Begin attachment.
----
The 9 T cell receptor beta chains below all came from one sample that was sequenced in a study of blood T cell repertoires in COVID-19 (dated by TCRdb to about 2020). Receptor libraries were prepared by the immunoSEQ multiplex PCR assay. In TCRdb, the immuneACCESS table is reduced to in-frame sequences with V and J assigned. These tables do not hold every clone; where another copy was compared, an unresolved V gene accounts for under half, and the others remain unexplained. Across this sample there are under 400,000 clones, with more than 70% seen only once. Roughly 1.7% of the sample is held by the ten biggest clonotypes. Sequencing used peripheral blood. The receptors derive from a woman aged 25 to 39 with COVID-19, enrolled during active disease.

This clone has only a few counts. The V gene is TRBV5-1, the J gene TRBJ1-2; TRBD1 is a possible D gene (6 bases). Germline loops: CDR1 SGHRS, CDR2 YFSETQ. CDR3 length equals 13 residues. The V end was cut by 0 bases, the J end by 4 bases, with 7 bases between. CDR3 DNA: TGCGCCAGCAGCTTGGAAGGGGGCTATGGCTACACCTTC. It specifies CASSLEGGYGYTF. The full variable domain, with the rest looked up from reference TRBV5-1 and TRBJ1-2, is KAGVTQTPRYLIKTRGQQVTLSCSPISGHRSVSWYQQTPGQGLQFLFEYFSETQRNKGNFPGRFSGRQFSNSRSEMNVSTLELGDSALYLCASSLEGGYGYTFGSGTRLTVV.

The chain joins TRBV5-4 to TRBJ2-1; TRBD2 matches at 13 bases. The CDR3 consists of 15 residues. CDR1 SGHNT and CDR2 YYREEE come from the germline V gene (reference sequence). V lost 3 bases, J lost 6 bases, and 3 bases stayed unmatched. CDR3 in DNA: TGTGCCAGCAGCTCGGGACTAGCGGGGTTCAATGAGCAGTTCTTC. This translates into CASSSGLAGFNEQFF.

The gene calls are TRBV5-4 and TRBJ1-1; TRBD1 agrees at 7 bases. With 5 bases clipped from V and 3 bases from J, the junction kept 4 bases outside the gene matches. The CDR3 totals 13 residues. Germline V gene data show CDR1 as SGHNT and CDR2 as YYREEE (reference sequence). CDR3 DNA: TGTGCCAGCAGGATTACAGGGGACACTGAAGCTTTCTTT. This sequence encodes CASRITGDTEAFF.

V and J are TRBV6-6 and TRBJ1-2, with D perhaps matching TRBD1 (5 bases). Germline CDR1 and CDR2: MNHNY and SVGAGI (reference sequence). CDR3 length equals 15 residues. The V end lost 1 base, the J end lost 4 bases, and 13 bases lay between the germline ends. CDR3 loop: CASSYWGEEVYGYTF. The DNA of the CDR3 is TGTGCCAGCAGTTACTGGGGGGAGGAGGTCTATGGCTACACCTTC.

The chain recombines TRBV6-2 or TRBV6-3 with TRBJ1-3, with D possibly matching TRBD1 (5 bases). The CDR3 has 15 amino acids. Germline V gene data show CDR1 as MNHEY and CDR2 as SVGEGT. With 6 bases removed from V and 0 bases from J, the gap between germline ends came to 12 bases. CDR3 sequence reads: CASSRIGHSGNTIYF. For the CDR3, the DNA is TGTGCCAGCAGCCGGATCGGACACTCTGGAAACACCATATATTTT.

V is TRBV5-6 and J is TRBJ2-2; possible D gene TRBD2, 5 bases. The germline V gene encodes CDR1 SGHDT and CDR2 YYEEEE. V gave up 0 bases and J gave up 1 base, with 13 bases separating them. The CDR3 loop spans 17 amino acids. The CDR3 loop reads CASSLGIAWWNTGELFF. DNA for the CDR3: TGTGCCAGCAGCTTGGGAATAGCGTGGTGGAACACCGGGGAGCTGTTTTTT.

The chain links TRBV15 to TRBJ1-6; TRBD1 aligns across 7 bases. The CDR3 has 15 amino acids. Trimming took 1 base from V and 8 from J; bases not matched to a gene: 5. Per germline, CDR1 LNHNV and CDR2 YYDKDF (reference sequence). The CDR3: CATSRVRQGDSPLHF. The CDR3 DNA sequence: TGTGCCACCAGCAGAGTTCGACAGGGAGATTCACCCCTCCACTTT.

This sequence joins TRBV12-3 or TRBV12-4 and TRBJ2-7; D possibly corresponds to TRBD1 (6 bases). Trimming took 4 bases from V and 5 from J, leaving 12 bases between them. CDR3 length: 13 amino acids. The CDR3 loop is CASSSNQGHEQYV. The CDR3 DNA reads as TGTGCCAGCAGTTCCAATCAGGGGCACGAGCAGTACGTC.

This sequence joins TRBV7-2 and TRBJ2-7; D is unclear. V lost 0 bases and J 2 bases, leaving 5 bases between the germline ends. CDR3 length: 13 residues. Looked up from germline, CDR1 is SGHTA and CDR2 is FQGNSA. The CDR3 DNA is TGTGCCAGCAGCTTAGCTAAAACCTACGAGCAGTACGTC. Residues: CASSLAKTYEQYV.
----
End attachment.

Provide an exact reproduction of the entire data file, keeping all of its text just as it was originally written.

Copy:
The 9 T cell receptor beta chains below all came from one sample that was sequenced in a study of blood T cell repertoires in COVID-19 (dated by TCRdb to about 2020). Receptor libraries were prepared by the immunoSEQ multiplex PCR assay. In TCRdb, the immuneACCESS table is reduced to in-frame sequences with V and J assigned. These tables do not hold every clone; where another copy was compared, an unresolved V gene accounts for under half, and the others remain unexplained. Across this sample there are under 400,000 clones, with more than 70% seen only once. Roughly 1.7% of the sample is held by the ten biggest clonotypes. Sequencing used peripheral blood. The receptors derive from a woman aged 25 to 39 with COVID-19, enrolled during active disease.

This clone has only a few counts. The V gene is TRBV5-1, the J gene TRBJ1-2; TRBD1 is a possible D gene (6 bases). Germline loops: CDR1 SGHRS, CDR2 YFSETQ. CDR3 length equals 13 residues. The V end was cut by 0 bases, the J end by 4 bases, with 7 bases between. CDR3 DNA: TGCGCCAGCAGCTTGGAAGGGGGCTATGGCTACACCTTC. It specifies CASSLEGGYGYTF. The full variable domain, with the rest looked up from reference TRBV5-1 and TRBJ1-2, is KAGVTQTPRYLIKTRGQQVTLSCSPISGHRSVSWYQQTPGQGLQFLFEYFSETQRNKGNFPGRFSGRQFSNSRSEMNVSTLELGDSALYLCASSLEGGYGYTFGSGTRLTVV.

The chain joins TRBV5-4 to TRBJ2-1; TRBD2 matches at 13 bases. The CDR3 consists of 15 residues. CDR1 SGHNT and CDR2 YYREEE come from the germline V gene (reference sequence). V lost 3 bases, J lost 6 bases, and 3 bases stayed unmatched. CDR3 in DNA: TGTGCCAGCAGCTCGGGACTAGCGGGGTTCAATGAGCAGTTCTTC. This translates into CASSSGLAGFNEQFF.

The gene calls are TRBV5-4 and TRBJ1-1; TRBD1 agrees at 7 bases. With 5 bases clipped from V and 3 bases from J, the junction kept 4 bases outside the gene matches. The CDR3 totals 13 residues. Germline V gene data show CDR1 as SGHNT and CDR2 as YYREEE (reference sequence). CDR3 DNA: TGTGCCAGCAGGATTACAGGGGACACTGAAGCTTTCTTT. This sequence encodes CASRITGDTEAFF.

V and J are TRBV6-6 and TRBJ1-2, with D perhaps matching TRBD1 (5 bases). Germline CDR1 and CDR2: MNHNY and SVGAGI (reference sequence). CDR3 length equals 15 residues. The V end lost 1 base, the J end lost 4 bases, and 13 bases lay between the germline ends. CDR3 loop: CASSYWGEEVYGYTF. The DNA of the CDR3 is TGTGCCAGCAGTTACTGGGGGGAGGAGGTCTATGGCTACACCTTC.

The chain recombines TRBV6-2 or TRBV6-3 with TRBJ1-3, with D possibly matching TRBD1 (5 bases). The CDR3 has 15 amino acids. Germline V gene data show CDR1 as MNHEY and CDR2 as SVGEGT. With 6 bases removed from V and 0 bases from J, the gap between germline ends came to 12 bases. CDR3 sequence reads: CASSRIGHSGNTIYF. For the CDR3, the DNA is TGTGCCAGCAGCCGGATCGGACACTCTGGAAACACCATATATTTT.

V is TRBV5-6 and J is TRBJ2-2; possible D gene TRBD2, 5 bases. The germline V gene encodes CDR1 SGHDT and CDR2 YYEEEE. V gave up 0 bases and J gave up 1 base, with 13 bases separating them. The CDR3 loop spans 17 amino acids. The CDR3 loop reads CASSLGIAWWNTGELFF. DNA for the CDR3: TGTGCCAGCAGCTTGGGAATAGCGTGGTGGAACACCGGGGAGCTGTTTTTT.

The chain links TRBV15 to TRBJ1-6; TRBD1 aligns across 7 bases. The CDR3 has 15 amino acids. Trimming took 1 base from V and 8 from J; bases not matched to a gene: 5. Per germline, CDR1 LNHNV and CDR2 YYDKDF (reference sequence). The CDR3: CATSRVRQGDSPLHF. The CDR3 DNA sequence: TGTGCCACCAGCAGAGTTCGACAGGGAGATTCACCCCTCCACTTT.

This sequence joins TRBV12-3 or TRBV12-4 and TRBJ2-7; D possibly corresponds to TRBD1 (6 bases). Trimming took 4 bases from V and 5 from J, leaving 12 bases between them. CDR3 length: 13 amino acids. The CDR3 loop is CASSSNQGHEQYV. The CDR3 DNA reads as TGTGCCAGCAGTTCCAATCAGGGGCACGAGCAGTACGTC.

This sequence joins TRBV7-2 and TRBJ2-7; D is unclear. V lost 0 bases and J 2 bases, leaving 5 bases between the germline ends. CDR3 length: 13 residues. Looked up from germline, CDR1 is SGHTA and CDR2 is FQGNSA. The CDR3 DNA is TGTGCCAGCAGCTTAGCTAAAACCTACGAGCAGTACGTC. Residues: CASSLAKTYEQYV.